Among Friends (by Alexandra Raife)

I’m very much enjoying re-reading Alexandra Raife’s novels, which I first read fifteen or more years ago. The one I have just finished is ‘Among Friends’. It’s about a woman called Louise, who is in her early thirties and trying to move forward after a devastating bereavement, two years earlier.

Louise decides that as her main experience in life involves caring for families, and (recently) for an elderly lady, she will join an agency that places short-term staff in service jobs. However, due to her personal background, she does not want to look after children, or even have any children in households where she’s placed.

This novel is the fifth in the author’s ‘Perthshire’ cycle, and, as with so many of her books, picks up on characters who featured in earlier novels. Cass, who was the main protagonist in ‘The Wedding Gift’, is the head and driving force of the employment agency whom Louise joins. Cass finds herself quite drawn to Louise, realising she’s a strong and very able person, but it takes awhile for her to learn exactly what happened in her past.

We follow Louise through her first four assignments: working for two decidedly cantankerous people, interspersed with much pleasanter environments. I’m not entirely sure what the purpose is for her stay with Aidan, a former actor who is very gregarous and touchy-feely, and whose sister Erica lives the life of a traveller, in a caravan.

However, her other more enjoyable assignment, at a house called Fallan, is the focus of much of the story as it progresses. Here she meets the disorganised (and promiscuous) Abby, the hard-working and often grumpy owner Hugh, and revolutionises the unhygienically dirty and disorganised kitchen area which has seen a series of unsatisfactory cooks. Hugh travels widely for his work, but brings parties back to Fallan either for business or for shooting game on his property. When he entertains, he needs extensive and high quality food, and Louise’s main role is to provide both day-to-day meals and provisions for the freezer.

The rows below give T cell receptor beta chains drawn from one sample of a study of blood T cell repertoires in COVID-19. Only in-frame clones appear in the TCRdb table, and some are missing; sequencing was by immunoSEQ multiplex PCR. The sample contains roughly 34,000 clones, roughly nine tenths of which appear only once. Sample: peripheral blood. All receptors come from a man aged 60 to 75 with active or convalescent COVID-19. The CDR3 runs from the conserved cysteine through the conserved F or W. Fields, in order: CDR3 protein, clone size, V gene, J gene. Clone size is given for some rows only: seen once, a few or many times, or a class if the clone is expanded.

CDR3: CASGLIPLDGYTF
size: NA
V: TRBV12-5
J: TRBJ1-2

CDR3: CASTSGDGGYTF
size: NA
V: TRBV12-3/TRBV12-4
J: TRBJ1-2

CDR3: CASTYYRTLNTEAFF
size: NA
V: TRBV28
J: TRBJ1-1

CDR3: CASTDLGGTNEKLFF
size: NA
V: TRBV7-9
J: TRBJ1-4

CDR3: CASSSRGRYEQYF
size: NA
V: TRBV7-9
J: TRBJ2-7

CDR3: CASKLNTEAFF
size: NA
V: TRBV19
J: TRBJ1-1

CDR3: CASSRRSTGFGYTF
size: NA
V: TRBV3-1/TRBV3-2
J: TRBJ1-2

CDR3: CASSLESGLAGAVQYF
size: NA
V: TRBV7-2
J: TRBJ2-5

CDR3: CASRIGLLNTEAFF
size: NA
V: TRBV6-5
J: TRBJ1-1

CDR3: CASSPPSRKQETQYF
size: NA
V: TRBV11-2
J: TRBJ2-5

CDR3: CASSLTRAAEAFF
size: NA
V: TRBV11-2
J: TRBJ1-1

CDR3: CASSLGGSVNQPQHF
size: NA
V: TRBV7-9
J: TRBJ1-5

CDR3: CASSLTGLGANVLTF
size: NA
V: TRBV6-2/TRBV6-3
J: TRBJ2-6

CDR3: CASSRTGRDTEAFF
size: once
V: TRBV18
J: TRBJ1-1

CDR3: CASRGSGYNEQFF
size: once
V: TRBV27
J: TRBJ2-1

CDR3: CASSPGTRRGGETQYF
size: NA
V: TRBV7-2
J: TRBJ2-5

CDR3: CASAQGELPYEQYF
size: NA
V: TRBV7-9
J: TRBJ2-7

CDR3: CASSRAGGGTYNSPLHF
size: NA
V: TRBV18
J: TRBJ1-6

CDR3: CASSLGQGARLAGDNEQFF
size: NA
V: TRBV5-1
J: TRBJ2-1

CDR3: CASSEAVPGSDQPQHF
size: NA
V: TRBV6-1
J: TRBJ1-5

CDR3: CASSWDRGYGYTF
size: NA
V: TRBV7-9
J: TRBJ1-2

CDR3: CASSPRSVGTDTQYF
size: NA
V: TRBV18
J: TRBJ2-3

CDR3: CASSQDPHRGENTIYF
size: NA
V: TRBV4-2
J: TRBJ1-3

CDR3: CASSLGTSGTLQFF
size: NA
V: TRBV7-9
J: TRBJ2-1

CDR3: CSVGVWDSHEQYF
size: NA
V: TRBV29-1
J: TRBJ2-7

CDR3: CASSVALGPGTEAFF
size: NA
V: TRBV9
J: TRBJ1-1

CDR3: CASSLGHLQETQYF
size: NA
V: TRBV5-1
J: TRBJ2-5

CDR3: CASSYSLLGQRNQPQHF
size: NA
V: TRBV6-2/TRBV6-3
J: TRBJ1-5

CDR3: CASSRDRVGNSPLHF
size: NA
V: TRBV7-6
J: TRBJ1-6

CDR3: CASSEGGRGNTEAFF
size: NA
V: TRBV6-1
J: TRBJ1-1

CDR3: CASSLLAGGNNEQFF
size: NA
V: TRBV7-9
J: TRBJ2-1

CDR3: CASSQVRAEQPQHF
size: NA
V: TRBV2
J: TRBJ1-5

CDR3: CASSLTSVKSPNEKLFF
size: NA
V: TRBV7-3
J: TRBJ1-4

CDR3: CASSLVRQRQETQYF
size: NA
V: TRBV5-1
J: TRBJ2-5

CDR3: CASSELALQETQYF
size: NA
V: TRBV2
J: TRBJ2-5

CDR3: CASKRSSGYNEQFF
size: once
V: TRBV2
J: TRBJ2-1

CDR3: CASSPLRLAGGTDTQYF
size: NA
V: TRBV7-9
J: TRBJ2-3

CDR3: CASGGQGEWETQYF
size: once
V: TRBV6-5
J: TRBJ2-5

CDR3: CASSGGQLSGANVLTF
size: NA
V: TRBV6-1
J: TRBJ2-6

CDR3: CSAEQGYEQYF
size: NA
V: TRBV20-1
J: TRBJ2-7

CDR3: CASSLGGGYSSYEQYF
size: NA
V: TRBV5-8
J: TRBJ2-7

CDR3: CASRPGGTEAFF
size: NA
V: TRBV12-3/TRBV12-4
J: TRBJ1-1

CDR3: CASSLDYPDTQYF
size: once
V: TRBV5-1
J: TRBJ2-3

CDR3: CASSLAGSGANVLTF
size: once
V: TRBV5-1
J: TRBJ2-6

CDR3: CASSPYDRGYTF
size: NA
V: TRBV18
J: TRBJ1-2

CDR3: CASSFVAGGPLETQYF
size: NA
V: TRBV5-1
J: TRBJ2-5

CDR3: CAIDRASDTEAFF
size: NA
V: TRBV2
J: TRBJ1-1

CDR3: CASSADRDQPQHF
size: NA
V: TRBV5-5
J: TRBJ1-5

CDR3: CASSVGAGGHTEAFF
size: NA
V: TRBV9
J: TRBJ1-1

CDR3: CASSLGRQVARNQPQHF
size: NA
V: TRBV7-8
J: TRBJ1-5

It’s a journey of discovery for Louise, as she works through her limitations, and leaves her mark on almost everyone she meets. She’s a talented, loyal and honest person who seems to have few faults; she is, however, held back by the deep grief of her bereavements. In the course of the book she gradually faces some of her fears, ventures into new territory and takes on roles and challenges which she would not have thought possible.

Unusually for Raife’s books, there isn’t a romance as such; there are hints that there might be, but the ending leaves everything open. Louise begins to find some healing, and ways to move forwards, and I found it all very encouraging. In places it’s quite moving, and although it’s perhaps a tad slow to get going, I had entirely forgotten the plot and found it difficult to put down by the time I was half-way through.

‘Among Friends’ stands alone, but is all the more enjoyable for having read earlier books by this author. Other than Cass and her husband, few earlier characters are mentioned by name, and none have any significant part to play. But I like the feeling of returning to a familiar environment, and knowing that everyone I cared about in earlier novels is continuing their lives in satisfactory ways.

Definitely recommended. Not currently in print, but available in Kindle form and sometimes found second-hand in paperback.

Review copyright 2018 Sue's Book Reviews

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